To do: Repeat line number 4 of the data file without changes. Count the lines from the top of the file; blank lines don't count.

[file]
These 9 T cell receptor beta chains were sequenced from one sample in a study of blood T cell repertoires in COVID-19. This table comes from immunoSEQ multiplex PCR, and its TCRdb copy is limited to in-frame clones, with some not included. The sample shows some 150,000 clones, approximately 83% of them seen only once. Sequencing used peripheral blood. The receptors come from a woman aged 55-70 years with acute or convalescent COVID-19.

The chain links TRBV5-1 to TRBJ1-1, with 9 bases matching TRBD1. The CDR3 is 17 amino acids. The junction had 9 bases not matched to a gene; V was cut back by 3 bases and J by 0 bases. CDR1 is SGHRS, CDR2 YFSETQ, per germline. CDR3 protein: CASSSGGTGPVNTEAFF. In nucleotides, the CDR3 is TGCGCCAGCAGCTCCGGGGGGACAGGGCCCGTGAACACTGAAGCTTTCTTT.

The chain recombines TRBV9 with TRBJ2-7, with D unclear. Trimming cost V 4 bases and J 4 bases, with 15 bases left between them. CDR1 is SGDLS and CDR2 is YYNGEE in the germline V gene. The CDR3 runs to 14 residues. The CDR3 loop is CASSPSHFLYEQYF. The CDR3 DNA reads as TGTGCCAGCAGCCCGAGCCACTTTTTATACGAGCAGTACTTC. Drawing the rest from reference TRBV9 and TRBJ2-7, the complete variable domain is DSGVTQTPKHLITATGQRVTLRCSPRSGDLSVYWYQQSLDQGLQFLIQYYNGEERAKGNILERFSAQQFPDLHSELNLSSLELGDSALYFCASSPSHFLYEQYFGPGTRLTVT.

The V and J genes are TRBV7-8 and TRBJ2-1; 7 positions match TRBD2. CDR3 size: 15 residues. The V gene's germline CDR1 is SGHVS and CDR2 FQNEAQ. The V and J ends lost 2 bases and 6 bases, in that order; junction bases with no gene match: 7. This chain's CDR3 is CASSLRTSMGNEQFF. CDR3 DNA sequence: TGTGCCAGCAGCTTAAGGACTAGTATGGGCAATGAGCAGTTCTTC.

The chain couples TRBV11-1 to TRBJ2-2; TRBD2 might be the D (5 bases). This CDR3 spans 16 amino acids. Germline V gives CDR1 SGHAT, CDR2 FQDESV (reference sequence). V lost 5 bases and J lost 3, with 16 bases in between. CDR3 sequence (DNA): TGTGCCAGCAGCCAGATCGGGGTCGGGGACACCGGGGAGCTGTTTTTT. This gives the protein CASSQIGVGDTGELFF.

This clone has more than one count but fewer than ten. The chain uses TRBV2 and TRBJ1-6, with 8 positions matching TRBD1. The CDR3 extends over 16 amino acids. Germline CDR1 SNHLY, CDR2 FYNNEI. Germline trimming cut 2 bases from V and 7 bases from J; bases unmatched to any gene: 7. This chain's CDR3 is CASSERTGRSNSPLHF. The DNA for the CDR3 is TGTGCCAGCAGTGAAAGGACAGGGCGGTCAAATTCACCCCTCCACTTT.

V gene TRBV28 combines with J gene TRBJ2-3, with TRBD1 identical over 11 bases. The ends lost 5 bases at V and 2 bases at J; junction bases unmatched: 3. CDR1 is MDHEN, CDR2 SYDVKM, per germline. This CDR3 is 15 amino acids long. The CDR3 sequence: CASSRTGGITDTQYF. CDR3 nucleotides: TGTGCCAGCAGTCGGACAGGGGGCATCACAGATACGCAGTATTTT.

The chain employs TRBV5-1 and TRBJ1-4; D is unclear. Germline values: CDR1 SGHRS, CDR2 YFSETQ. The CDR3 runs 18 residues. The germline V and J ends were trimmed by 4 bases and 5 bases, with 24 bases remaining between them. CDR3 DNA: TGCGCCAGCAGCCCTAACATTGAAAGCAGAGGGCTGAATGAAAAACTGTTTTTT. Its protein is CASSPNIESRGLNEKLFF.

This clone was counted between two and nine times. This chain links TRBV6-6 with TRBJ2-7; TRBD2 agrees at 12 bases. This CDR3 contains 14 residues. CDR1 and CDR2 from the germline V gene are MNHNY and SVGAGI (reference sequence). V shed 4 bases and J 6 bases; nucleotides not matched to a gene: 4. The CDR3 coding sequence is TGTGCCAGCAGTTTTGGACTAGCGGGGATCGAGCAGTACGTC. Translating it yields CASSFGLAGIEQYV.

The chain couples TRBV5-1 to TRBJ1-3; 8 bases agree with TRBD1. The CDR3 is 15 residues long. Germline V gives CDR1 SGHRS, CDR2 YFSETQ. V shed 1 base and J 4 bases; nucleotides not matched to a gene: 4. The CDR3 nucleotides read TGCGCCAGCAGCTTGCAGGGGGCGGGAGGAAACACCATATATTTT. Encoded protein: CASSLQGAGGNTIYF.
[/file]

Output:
The V and J genes are TRBV7-8 and TRBJ2-1; 7 positions match TRBD2. CDR3 size: 15 residues. The V gene's germline CDR1 is SGHVS and CDR2 FQNEAQ. The V and J ends lost 2 bases and 6 bases, in that order; junction bases with no gene match: 7. This chain's CDR3 is CASSLRTSMGNEQFF. CDR3 DNA sequence: TGTGCCAGCAGCTTAAGGACTAGTATGGGCAATGAGCAGTTCTTC.